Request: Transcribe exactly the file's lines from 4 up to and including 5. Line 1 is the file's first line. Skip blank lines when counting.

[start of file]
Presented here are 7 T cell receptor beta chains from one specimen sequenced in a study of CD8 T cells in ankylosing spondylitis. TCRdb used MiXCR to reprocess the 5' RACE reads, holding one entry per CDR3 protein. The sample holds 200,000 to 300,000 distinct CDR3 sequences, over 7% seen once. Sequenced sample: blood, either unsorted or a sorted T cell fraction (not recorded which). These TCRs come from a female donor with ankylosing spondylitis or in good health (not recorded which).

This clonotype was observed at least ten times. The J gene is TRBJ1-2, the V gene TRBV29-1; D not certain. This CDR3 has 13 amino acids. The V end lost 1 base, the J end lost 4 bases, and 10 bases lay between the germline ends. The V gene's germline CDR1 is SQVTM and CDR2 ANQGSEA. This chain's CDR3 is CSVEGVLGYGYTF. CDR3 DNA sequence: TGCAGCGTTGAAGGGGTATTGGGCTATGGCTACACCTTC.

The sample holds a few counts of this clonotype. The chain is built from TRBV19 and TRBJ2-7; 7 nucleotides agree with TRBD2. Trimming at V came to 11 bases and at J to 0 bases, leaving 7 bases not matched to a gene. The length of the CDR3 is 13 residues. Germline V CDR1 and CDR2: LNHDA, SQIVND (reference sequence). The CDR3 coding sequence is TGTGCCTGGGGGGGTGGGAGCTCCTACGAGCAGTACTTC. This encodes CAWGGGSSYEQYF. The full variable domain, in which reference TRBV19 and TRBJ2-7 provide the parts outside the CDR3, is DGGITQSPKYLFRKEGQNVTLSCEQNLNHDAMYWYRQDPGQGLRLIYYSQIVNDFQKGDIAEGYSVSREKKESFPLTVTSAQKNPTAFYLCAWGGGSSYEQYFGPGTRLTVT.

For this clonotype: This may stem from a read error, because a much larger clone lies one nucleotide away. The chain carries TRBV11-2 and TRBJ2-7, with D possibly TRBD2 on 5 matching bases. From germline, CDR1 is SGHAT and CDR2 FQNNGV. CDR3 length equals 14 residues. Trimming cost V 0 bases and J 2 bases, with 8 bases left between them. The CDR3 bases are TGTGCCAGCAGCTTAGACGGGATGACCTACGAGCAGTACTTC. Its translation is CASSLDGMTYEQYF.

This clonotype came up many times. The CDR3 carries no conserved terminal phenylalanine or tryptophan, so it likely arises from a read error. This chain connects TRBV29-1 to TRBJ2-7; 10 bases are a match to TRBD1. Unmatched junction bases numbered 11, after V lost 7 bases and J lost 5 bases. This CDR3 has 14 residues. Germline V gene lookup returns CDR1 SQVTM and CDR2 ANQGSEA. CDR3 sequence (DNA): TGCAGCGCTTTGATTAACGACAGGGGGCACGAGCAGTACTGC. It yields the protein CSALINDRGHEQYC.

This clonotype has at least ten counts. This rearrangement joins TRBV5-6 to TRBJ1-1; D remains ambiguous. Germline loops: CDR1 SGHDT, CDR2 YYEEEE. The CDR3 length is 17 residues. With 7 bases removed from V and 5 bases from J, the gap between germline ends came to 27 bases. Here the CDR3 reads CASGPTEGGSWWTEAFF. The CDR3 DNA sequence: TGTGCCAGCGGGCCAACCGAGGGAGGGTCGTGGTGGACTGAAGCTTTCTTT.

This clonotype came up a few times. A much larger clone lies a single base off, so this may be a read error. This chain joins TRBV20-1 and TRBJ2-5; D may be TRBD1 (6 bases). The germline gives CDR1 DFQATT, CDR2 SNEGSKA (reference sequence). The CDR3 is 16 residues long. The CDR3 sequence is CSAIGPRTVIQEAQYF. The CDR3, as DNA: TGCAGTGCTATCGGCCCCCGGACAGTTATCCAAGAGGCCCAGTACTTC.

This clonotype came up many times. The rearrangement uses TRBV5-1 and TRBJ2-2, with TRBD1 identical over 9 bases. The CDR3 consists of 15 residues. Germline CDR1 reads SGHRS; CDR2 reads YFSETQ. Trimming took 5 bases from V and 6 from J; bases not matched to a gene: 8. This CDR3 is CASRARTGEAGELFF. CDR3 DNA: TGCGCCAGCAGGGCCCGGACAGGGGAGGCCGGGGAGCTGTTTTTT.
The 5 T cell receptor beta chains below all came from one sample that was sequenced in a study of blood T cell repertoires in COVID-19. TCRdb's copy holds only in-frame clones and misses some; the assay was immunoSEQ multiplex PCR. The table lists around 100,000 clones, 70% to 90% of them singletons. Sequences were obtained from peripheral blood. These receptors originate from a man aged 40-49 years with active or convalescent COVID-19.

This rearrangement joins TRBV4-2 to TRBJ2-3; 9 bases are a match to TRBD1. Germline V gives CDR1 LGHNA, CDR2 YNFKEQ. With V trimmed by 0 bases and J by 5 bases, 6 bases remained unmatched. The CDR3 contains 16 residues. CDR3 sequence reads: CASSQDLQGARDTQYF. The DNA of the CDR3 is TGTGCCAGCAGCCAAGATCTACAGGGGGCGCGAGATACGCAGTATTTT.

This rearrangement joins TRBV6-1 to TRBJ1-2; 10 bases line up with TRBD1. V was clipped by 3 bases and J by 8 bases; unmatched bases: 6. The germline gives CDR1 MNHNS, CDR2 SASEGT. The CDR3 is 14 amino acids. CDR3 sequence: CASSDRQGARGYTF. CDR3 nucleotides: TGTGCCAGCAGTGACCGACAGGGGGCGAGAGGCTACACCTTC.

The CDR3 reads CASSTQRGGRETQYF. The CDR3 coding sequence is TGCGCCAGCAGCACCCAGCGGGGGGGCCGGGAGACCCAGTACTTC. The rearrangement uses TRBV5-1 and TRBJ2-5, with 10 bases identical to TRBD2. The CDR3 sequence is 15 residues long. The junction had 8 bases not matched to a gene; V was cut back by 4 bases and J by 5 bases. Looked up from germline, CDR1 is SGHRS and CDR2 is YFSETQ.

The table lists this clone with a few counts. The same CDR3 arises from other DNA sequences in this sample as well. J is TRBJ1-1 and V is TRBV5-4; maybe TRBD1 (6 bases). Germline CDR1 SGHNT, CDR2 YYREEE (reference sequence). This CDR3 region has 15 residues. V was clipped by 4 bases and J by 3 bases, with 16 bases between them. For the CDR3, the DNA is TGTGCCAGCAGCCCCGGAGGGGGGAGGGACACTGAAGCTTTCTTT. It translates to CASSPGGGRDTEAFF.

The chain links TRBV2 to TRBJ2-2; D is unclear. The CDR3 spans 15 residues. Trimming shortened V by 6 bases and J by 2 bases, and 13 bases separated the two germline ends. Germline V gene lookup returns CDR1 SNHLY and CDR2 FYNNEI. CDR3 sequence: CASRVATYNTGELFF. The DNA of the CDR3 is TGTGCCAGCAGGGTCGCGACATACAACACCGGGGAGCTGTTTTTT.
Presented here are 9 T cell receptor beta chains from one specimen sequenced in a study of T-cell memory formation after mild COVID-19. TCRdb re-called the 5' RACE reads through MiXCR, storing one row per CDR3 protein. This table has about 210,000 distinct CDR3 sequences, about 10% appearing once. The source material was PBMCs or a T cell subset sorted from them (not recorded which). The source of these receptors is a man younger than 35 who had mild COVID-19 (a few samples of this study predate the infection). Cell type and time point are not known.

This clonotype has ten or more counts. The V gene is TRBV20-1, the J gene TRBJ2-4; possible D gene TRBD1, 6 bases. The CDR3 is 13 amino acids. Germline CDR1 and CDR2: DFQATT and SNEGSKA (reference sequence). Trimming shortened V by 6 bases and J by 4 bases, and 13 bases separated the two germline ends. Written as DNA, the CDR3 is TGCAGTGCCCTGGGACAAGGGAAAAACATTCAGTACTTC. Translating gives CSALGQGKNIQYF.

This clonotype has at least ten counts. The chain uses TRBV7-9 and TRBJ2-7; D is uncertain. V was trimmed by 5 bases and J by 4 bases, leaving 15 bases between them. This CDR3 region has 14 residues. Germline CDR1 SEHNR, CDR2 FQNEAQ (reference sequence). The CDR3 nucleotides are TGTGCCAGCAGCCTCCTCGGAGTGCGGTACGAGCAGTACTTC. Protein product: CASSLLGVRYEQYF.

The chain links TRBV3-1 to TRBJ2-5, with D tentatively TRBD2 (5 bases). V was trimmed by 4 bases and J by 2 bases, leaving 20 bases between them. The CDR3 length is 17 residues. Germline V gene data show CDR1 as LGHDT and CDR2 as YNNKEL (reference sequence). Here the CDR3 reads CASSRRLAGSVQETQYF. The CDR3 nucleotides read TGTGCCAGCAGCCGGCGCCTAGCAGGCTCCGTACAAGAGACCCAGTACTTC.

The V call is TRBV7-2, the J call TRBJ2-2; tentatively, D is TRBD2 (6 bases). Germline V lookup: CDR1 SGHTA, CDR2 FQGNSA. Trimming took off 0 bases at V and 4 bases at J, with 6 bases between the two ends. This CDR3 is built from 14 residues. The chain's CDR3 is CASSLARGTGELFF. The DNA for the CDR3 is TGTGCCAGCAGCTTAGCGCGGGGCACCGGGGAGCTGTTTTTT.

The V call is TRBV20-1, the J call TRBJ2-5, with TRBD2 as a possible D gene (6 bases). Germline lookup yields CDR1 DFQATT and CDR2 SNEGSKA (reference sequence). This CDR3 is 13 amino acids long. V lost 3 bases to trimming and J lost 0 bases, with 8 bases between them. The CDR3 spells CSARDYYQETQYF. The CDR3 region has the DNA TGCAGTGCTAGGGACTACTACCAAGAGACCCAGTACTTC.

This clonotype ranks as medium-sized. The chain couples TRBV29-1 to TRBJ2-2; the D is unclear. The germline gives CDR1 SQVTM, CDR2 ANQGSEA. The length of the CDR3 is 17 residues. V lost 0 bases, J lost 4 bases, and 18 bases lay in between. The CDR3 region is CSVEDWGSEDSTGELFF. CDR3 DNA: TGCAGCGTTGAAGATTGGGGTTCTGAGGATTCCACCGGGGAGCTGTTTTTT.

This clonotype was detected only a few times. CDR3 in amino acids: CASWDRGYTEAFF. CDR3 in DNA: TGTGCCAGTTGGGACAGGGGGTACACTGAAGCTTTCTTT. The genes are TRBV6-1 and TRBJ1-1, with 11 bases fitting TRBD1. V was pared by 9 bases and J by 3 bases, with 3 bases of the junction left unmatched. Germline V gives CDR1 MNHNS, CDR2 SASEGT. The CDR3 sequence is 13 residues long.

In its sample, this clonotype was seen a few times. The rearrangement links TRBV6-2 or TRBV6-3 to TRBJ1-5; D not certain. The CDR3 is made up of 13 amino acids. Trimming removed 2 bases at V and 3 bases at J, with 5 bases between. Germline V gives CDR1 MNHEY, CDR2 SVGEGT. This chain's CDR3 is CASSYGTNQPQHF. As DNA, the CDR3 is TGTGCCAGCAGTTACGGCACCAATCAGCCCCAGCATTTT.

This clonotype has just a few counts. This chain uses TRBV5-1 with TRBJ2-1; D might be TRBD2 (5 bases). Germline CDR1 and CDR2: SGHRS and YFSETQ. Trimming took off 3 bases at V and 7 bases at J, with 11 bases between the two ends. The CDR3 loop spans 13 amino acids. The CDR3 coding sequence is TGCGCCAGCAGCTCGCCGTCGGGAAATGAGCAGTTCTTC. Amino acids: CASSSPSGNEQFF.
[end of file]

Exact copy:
For this clonotype: This may stem from a read error, because a much larger clone lies one nucleotide away. The chain carries TRBV11-2 and TRBJ2-7, with D possibly TRBD2 on 5 matching bases. From germline, CDR1 is SGHAT and CDR2 FQNNGV. CDR3 length equals 14 residues. Trimming cost V 0 bases and J 2 bases, with 8 bases left between them. The CDR3 bases are TGTGCCAGCAGCTTAGACGGGATGACCTACGAGCAGTACTTC. Its translation is CASSLDGMTYEQYF.

This clonotype came up many times. The CDR3 carries no conserved terminal phenylalanine or tryptophan, so it likely arises from a read error. This chain connects TRBV29-1 to TRBJ2-7; 10 bases are a match to TRBD1. Unmatched junction bases numbered 11, after V lost 7 bases and J lost 5 bases. This CDR3 has 14 residues. Germline V gene lookup returns CDR1 SQVTM and CDR2 ANQGSEA. CDR3 sequence (DNA): TGCAGCGCTTTGATTAACGACAGGGGGCACGAGCAGTACTGC. It yields the protein CSALINDRGHEQYC.